Journey to the Top of the World
FIU researcher leads team of U.S. scientists on international mission to map geochemistry of Arctic Ocean
FIU researcher leads team of U.S. scientists on international mission to map geochemistry of Arctic Ocean
U.S. Coast Guard Captain Jason Hamilton stood on the bridge of the Healy in the early morning hours of Sept. 5, 2015. After 27 days in the western Arctic Ocean, he was ready to make a major announcement.
"Ahoy, shipmates," he began, his voice traveling through the ship's intercom system. "At 0747, Coast Guard cutter Healy reached the North Pole. We became the first unaccompanied U.S. surface vessel to do so. Thank you for your initiative and cooperation, which led to this historic event. Have a good morning."
It was a once-in-a-lifetime moment for the 140 scientists, technicians and Coast Guard personnel aboard the icebreaker, like-minded adventurers who had signed on to participate in one of the most extensive research expeditions in the history of Arctic Ocean research.
There would be time to celebrate and reflect on this historic accomplishment, but it would have to come later. There was still too much work to be done.
Making it to the North Pole was just one stop on the expedition’s 64-day, 5,000-mile journey. Hailing from Alaska, Hawaii, Oregon, Texas, Virginia, New York, Connecticut, Florida and parts in between, these scientists were part of a larger, multimillion-dollar Arctic GEOTRACES initiative -- a collaborative, international effort between the United States, Germany and Canada that, operating from three different icebreakers during the summer and fall of 2015, collected thousands of samples to survey water chemistry in the Arctic. Together, their goal is to map the geochemistry of the Arctic Ocean and provide the most comprehensive understanding ever of the Arctic’s chemical composition.
The American team was surveying the geochemistry of the western Arctic Ocean, and the North Pole was one of 66 sampling stations on the Healy’s itinerary.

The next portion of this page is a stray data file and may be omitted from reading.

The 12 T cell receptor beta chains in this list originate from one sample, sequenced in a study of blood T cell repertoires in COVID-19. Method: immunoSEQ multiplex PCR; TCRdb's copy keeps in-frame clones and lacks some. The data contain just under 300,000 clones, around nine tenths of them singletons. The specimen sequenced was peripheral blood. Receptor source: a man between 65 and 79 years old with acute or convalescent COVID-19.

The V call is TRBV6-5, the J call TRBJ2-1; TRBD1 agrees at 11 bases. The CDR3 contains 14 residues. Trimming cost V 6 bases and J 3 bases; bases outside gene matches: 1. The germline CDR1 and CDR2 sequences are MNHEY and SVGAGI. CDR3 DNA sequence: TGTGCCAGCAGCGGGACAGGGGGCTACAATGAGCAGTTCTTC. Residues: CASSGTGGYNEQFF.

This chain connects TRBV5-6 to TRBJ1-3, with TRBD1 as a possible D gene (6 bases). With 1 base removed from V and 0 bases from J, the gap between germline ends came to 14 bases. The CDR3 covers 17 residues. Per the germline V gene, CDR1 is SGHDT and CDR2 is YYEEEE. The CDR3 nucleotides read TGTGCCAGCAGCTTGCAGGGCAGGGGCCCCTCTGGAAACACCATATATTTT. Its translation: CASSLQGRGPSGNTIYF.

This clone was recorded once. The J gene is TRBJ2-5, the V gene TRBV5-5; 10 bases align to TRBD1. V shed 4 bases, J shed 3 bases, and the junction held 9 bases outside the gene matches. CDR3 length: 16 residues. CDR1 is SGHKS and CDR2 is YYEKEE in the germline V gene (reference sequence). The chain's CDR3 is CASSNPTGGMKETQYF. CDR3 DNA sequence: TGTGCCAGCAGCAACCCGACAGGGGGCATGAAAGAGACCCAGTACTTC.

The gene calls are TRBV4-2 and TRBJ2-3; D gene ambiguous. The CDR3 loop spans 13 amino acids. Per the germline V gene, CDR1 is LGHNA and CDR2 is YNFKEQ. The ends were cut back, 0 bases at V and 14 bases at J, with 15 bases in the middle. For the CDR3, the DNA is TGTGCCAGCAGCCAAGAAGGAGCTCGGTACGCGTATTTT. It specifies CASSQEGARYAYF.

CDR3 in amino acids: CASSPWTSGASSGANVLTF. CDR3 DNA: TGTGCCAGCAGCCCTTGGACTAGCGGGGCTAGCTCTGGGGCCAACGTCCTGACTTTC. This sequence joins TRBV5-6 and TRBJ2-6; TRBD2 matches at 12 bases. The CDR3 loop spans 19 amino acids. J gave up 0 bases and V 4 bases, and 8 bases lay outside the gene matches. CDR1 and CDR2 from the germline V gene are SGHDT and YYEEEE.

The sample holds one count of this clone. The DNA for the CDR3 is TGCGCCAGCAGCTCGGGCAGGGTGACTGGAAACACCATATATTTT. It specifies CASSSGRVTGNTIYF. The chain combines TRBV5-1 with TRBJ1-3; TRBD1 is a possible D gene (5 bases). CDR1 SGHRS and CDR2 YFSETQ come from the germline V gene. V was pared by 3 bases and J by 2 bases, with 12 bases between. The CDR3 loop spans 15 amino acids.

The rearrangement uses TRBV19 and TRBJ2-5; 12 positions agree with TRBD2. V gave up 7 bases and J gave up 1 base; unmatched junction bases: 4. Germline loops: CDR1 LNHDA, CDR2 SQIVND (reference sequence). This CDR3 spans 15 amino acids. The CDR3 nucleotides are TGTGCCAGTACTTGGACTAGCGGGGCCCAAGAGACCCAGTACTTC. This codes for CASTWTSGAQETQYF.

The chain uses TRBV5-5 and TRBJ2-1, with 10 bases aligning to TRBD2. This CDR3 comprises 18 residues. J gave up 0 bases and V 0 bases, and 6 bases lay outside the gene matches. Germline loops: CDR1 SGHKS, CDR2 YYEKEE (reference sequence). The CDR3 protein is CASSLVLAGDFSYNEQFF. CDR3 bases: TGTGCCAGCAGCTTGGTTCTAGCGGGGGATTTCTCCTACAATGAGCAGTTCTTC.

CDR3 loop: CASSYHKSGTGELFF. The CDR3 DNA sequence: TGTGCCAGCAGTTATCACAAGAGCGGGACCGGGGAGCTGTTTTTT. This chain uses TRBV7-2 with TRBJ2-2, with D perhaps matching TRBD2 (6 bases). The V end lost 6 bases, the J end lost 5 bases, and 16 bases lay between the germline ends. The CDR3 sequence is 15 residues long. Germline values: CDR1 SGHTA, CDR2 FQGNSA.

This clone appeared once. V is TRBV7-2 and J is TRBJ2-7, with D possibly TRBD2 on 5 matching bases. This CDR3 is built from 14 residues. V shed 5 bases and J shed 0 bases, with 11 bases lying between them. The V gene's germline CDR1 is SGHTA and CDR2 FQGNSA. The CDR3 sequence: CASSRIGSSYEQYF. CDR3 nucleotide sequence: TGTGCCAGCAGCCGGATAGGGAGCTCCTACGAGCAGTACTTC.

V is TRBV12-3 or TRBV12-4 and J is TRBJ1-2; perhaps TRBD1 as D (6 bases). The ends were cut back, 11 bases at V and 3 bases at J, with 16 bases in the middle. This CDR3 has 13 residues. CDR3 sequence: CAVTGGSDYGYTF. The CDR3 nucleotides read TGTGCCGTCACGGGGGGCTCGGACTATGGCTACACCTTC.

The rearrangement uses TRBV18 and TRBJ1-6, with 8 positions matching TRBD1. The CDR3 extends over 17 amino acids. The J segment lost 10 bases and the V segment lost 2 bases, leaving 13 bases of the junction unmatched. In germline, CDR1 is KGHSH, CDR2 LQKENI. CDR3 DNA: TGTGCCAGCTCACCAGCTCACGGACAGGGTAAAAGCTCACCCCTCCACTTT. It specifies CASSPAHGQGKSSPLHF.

David Kadko, a professor and associate director of the Applied Research Center at FIU, was the chief scientist and lead principal investigator of the U.S. team. In this role he led 51 scientists, students and technicians who conducted experiments and collected samples from the ocean, atmosphere, ice, snow and sediments.
"The Arctic is a very forbidding, harsh environment. It’s been very difficult to go there, to get data and understand how it works," Kadko said before the team departed. "We’re hoping that we will be able to unlock some of its secrets so that we can understand the trajectory of Arctic change and how the Arctic will change in the coming decades."
Soon after the Healy's arrival at the pole, the scientists and crew disembarked, stepping onto the ice to begin two full days of sampling for trace elements and their isotopes. These include micronutrients essential for life such as iron, zinc and cobalt, as well as contaminants like arsenic and copper, which may have a negative impact on the Arctic's ecosystem if present in large quantities.
The three icebreakers taking part in GEOTRACES each covered a different portion of the Arctic to provide as complete a picture as possible of the area’s geochemistry. Along the way, however, there were a number of designated “crossover stations,” sites that all three ships agreed to visit. Analyses of samples collected from these sites would be compared among the three teams to assess the accuracy of one another’s measurements.
The North Pole was one of the crossover stations.
Two days after their historic arrival – and on their final day at the North Pole – the U.S. crew woke to a pleasant surprise about a half-mile in the distance. It was the Polarstern and aboard it their German counterparts. The German GEOTRACES team had begun its cruise in Denmark earlier that summer, crossing the Barents Sea above Scandinavia to get to the Arctic Ocean while the Healy and its U.S. team made its way to the Arctic after departing from Dutch Harbor, Alaska.